Management Control: A Process that Creates Organizational Meaning
2011 (English)In: Global Business and Management Research, ISSN 1947-5667, Vol. 3, no 2, 106-118 p.Article in journal (Refereed) Published
Purpose - The present article uses Checkland and Holwell’s (Checkland and Holwell, 1998) POM Model to describe how the workings of management control can be understood in a company.
Design/methodology/approach - The model departs from employee’s wish to act in a meaningful way. From a data-rich surrounding, they select information to which they then attribute meaning in collaboration with other employees in the organization. This process of organizational unification around an interpretation forms the basis for decisions and actions that can be regarded as a process that creates organizational meaning. Interviews with three different organizations supply the data for three examples regarding how to describe this organizational sensemaking.
Findings - The examples show that individuals in an organization can contribute to resulting meaningful actions. Their shared goals and values form the basis of interpretations of information and impressions collected by the organization’s employees can be described as a management control process.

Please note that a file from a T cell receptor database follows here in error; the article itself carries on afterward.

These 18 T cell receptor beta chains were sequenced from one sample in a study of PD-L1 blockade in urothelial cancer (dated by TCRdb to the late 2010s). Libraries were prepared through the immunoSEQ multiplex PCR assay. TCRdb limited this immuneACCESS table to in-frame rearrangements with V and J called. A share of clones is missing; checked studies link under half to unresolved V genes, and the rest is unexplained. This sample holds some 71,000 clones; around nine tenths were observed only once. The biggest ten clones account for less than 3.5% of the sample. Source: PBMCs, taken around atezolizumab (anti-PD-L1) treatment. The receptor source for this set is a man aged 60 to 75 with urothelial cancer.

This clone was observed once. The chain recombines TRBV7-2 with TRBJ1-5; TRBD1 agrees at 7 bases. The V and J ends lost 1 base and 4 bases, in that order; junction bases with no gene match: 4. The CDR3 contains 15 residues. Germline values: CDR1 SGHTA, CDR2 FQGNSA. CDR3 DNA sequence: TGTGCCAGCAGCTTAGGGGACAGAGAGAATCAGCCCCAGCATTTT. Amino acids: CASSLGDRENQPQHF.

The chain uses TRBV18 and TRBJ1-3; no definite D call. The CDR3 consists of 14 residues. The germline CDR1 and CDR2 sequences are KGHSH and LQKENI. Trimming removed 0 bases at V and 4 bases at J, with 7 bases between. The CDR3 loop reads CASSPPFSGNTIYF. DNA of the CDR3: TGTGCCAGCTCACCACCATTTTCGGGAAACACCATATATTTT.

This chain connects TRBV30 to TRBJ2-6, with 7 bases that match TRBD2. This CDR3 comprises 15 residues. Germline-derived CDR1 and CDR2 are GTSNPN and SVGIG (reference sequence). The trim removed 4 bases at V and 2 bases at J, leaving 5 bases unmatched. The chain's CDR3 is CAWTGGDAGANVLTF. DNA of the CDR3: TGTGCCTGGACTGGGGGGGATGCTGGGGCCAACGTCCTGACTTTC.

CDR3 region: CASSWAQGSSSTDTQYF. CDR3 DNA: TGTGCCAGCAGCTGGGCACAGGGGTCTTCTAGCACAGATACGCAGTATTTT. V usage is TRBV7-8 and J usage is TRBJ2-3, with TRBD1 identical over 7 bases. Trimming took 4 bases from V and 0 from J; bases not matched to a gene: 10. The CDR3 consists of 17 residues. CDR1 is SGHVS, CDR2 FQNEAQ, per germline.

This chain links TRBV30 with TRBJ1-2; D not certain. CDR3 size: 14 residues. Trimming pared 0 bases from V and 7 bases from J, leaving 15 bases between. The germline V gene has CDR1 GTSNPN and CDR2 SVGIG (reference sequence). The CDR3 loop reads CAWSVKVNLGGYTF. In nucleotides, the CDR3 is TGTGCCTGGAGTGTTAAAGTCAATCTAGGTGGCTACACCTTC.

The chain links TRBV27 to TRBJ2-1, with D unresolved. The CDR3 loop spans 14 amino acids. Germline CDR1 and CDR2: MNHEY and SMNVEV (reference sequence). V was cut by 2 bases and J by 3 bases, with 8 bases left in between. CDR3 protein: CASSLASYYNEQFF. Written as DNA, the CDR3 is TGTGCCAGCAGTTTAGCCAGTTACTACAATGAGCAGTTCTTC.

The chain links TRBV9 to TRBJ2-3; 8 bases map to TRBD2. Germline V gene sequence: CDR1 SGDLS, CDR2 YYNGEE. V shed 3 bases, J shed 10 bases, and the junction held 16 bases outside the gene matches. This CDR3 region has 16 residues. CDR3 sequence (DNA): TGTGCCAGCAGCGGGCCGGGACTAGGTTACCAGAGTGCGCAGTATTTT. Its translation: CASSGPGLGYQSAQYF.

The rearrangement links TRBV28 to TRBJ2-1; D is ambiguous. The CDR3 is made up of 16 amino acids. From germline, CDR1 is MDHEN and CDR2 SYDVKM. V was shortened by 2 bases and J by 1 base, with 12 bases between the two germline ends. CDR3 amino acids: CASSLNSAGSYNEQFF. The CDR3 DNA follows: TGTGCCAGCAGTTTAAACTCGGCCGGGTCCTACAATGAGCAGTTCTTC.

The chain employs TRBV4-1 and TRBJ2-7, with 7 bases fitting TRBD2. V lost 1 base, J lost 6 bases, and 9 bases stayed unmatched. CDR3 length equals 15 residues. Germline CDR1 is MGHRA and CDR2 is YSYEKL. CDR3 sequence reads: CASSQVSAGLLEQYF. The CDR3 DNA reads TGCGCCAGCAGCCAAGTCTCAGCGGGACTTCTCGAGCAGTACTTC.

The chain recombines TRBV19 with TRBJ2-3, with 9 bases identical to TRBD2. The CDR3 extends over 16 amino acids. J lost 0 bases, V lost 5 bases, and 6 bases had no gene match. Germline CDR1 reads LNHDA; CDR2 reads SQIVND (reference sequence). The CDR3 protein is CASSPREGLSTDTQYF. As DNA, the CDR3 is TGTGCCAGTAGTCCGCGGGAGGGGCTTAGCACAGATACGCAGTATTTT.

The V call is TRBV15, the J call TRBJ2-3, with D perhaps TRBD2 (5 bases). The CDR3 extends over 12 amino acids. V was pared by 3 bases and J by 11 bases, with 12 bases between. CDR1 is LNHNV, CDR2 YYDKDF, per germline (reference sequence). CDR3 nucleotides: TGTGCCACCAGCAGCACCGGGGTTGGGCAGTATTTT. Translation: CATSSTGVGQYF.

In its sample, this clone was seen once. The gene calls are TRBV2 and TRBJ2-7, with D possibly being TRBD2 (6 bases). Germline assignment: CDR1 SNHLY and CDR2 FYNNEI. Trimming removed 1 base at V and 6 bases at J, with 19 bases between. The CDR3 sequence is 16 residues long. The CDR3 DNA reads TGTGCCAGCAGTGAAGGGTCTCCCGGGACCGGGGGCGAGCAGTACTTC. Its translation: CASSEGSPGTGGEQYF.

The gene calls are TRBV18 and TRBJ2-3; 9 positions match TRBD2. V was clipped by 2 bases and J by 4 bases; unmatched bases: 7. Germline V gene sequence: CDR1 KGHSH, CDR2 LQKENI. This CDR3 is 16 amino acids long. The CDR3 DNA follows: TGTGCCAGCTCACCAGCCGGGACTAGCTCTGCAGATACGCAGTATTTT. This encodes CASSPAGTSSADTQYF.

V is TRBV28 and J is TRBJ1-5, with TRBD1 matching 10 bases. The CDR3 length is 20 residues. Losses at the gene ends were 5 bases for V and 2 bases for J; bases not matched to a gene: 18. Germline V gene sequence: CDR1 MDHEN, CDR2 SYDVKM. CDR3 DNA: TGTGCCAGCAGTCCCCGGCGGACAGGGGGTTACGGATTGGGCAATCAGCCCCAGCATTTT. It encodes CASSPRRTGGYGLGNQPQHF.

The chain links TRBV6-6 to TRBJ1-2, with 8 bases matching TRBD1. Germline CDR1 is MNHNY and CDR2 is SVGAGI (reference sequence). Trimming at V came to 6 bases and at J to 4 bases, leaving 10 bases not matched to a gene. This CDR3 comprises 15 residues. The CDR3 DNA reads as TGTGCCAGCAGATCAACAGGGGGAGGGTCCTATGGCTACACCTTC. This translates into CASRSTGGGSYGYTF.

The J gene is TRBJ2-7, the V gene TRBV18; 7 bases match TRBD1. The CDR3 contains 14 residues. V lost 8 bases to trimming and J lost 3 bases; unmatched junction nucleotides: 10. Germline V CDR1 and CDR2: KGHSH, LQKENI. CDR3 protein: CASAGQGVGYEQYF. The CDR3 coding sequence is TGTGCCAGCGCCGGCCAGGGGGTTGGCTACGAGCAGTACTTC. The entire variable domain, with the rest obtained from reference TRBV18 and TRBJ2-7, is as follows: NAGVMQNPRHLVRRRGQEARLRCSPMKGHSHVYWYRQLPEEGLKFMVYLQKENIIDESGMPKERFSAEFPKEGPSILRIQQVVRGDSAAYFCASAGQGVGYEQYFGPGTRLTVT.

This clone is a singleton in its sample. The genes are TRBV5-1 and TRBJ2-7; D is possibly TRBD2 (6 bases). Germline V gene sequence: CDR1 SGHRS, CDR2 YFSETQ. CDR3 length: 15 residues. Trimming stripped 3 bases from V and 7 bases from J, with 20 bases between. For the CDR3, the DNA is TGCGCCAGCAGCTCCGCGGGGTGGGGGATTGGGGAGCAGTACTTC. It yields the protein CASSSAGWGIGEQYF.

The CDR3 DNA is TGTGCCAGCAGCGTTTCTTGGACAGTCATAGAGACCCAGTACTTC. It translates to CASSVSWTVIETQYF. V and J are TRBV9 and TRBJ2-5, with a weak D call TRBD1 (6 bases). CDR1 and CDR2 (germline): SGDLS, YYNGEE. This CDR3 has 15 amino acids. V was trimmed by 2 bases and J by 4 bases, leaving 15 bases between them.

Originality/value - The meaning of the conceptmanagement control has varied over time. The original definition, in some respects normative, has been challenged in recent years in favour of a more behaviourist-oriented definition.
Place, publisher, year, edition, pages
Boca Raton, Florida, USA: Universal Publishers , 2011. Vol. 3, no 2, 106-118 p.
Management Control, Sensemaking, Middle Management
Research subject Economy, Ekonomistyrning
IdentifiersURN: urn:nbn:se:lnu:diva-13998OAI: oai:DiVA.org:lnu-13998DiVA: diva2:438707